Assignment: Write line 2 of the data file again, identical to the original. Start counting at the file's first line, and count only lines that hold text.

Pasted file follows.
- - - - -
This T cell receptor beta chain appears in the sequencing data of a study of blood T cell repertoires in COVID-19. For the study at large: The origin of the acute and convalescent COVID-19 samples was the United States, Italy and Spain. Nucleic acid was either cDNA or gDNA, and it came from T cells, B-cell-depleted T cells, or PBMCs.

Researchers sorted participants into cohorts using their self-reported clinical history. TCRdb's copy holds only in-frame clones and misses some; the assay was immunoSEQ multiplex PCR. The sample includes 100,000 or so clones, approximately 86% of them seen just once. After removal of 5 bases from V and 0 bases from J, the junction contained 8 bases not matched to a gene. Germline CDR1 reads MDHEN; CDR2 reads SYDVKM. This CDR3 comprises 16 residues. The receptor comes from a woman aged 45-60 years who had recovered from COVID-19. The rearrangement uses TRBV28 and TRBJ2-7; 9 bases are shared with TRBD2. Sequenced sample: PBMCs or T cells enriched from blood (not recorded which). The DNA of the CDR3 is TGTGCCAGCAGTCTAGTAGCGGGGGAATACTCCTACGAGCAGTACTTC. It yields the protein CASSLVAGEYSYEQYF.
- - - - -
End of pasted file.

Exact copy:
Researchers sorted participants into cohorts using their self-reported clinical history. TCRdb's copy holds only in-frame clones and misses some; the assay was immunoSEQ multiplex PCR. The sample includes 100,000 or so clones, approximately 86% of them seen just once. After removal of 5 bases from V and 0 bases from J, the junction contained 8 bases not matched to a gene. Germline CDR1 reads MDHEN; CDR2 reads SYDVKM. This CDR3 comprises 16 residues. The receptor comes from a woman aged 45-60 years who had recovered from COVID-19. The rearrangement uses TRBV28 and TRBJ2-7; 9 bases are shared with TRBD2. Sequenced sample: PBMCs or T cells enriched from blood (not recorded which). The DNA of the CDR3 is TGTGCCAGCAGTCTAGTAGCGGGGGAATACTCCTACGAGCAGTACTTC. It yields the protein CASSLVAGEYSYEQYF.